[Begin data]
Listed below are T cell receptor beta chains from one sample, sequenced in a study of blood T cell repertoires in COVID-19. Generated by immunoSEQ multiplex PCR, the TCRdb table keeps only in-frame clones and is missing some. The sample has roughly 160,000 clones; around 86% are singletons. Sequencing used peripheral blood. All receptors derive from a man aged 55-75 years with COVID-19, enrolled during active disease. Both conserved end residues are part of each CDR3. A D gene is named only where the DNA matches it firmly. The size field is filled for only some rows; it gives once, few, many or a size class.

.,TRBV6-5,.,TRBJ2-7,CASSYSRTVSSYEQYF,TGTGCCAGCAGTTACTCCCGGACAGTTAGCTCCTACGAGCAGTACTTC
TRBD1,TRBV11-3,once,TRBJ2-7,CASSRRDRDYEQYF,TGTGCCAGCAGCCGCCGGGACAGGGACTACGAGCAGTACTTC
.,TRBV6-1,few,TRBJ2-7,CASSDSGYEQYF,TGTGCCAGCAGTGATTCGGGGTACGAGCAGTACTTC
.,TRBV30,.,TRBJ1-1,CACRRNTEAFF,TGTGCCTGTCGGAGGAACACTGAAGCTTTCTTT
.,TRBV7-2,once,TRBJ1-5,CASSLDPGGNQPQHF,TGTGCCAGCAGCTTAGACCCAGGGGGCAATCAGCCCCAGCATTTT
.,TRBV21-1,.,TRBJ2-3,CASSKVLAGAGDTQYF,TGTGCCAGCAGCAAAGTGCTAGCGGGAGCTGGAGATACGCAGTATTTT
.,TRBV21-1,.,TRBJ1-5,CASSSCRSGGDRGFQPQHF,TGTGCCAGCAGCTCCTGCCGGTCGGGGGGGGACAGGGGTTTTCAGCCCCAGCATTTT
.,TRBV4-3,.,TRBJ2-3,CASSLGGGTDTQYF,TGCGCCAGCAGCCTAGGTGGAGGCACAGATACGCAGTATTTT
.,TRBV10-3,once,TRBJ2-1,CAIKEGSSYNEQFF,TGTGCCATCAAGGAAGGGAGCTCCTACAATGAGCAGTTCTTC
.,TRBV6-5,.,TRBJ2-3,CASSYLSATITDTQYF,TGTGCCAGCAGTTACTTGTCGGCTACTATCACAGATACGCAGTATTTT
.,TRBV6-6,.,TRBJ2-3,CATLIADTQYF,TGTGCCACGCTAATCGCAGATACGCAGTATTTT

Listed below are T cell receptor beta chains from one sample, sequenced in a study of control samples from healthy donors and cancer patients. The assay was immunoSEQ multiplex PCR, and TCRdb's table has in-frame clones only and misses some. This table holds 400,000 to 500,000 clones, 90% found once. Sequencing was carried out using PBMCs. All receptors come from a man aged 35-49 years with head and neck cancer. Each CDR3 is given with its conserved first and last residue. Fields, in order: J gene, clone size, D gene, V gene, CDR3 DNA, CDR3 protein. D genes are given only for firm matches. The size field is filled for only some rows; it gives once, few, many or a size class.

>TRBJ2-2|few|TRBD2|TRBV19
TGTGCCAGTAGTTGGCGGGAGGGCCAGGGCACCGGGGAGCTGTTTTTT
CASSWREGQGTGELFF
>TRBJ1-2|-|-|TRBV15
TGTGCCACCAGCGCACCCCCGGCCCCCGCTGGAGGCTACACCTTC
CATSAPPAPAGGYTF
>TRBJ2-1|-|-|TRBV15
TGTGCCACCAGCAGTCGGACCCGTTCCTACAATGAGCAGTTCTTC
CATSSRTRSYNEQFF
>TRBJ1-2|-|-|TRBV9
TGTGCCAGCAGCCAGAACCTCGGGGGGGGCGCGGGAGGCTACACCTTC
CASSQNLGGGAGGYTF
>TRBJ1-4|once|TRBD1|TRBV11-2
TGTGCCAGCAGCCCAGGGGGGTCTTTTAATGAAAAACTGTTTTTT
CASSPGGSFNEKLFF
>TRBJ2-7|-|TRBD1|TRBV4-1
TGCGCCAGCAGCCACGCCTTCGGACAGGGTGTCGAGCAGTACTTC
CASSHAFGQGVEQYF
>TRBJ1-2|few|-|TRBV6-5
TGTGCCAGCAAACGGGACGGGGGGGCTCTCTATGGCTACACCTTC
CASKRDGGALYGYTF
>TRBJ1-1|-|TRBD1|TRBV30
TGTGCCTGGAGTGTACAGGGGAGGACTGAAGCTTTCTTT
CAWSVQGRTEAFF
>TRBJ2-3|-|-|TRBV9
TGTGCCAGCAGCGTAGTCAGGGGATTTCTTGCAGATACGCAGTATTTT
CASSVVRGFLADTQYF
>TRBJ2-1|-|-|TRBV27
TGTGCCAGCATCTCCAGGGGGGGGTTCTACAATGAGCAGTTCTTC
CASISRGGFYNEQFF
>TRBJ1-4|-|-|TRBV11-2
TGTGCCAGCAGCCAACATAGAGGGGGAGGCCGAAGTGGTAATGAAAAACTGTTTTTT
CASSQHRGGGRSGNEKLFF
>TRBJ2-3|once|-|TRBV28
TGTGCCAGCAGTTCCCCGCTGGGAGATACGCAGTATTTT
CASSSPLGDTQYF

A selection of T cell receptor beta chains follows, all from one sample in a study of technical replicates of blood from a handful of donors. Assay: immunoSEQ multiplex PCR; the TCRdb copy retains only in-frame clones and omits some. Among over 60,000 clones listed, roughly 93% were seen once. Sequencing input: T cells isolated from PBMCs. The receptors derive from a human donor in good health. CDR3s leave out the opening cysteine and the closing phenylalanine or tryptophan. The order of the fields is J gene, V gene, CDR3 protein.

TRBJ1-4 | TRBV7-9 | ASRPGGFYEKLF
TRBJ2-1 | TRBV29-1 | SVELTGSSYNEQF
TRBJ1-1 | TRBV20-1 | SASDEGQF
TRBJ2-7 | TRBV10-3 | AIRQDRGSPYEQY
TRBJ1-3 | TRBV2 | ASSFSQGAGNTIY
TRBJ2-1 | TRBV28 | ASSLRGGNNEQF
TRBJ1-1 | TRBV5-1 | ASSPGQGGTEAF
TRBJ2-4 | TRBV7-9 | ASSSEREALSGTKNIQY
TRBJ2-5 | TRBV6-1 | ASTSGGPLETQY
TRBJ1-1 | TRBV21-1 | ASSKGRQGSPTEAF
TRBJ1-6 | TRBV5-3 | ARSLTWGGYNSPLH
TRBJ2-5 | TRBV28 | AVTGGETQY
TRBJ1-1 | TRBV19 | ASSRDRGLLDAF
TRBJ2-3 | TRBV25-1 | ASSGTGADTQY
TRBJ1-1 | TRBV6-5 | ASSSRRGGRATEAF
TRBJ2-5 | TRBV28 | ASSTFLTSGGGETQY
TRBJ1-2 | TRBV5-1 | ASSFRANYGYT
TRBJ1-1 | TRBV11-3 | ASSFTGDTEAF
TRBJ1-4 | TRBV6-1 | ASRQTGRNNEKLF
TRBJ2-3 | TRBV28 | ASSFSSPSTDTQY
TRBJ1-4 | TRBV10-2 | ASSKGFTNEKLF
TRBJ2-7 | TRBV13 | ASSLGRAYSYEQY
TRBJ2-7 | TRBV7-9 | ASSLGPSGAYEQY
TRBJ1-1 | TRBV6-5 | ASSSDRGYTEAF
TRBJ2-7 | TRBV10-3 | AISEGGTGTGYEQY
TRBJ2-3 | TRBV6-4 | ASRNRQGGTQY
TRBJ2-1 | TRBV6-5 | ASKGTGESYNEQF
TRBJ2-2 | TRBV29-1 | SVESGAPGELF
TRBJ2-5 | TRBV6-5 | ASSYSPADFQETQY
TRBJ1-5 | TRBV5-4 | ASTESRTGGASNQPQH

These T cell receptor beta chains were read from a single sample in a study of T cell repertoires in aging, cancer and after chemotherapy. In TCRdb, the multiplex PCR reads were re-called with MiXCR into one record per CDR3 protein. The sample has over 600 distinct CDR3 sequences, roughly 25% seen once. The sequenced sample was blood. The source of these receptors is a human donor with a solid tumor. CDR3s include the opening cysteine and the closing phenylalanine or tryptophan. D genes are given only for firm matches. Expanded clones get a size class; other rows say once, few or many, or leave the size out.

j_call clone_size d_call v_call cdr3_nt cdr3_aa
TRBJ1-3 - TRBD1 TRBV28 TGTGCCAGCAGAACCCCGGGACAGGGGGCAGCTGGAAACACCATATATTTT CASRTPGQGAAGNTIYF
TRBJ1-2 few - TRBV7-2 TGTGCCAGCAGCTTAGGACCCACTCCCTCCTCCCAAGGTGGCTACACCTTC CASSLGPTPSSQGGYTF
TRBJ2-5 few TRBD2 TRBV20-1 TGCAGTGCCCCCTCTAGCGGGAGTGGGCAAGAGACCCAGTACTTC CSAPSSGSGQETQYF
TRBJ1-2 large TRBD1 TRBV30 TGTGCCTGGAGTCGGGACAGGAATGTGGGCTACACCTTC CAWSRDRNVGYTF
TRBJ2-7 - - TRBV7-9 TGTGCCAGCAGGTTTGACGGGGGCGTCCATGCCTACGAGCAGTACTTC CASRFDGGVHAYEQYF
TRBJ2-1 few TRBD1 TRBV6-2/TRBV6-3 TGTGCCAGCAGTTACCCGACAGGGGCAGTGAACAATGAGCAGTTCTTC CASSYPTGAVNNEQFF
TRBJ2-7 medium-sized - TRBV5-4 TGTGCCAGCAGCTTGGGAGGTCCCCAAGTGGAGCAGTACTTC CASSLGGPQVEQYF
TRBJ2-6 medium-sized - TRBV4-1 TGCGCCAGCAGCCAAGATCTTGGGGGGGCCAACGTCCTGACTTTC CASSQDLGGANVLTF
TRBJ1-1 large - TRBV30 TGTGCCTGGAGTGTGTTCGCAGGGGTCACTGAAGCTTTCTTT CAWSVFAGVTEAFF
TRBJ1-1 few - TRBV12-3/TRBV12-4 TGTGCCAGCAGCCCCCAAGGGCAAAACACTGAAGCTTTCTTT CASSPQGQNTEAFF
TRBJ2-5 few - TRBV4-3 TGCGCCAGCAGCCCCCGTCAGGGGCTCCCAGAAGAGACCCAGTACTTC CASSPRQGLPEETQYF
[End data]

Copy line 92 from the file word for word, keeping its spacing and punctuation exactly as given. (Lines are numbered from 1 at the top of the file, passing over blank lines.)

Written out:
TRBJ1-1 few - TRBV12-3/TRBV12-4 TGTGCCAGCAGCCCCCAAGGGCAAAACACTGAAGCTTTCTTT CASSPQGQNTEAFF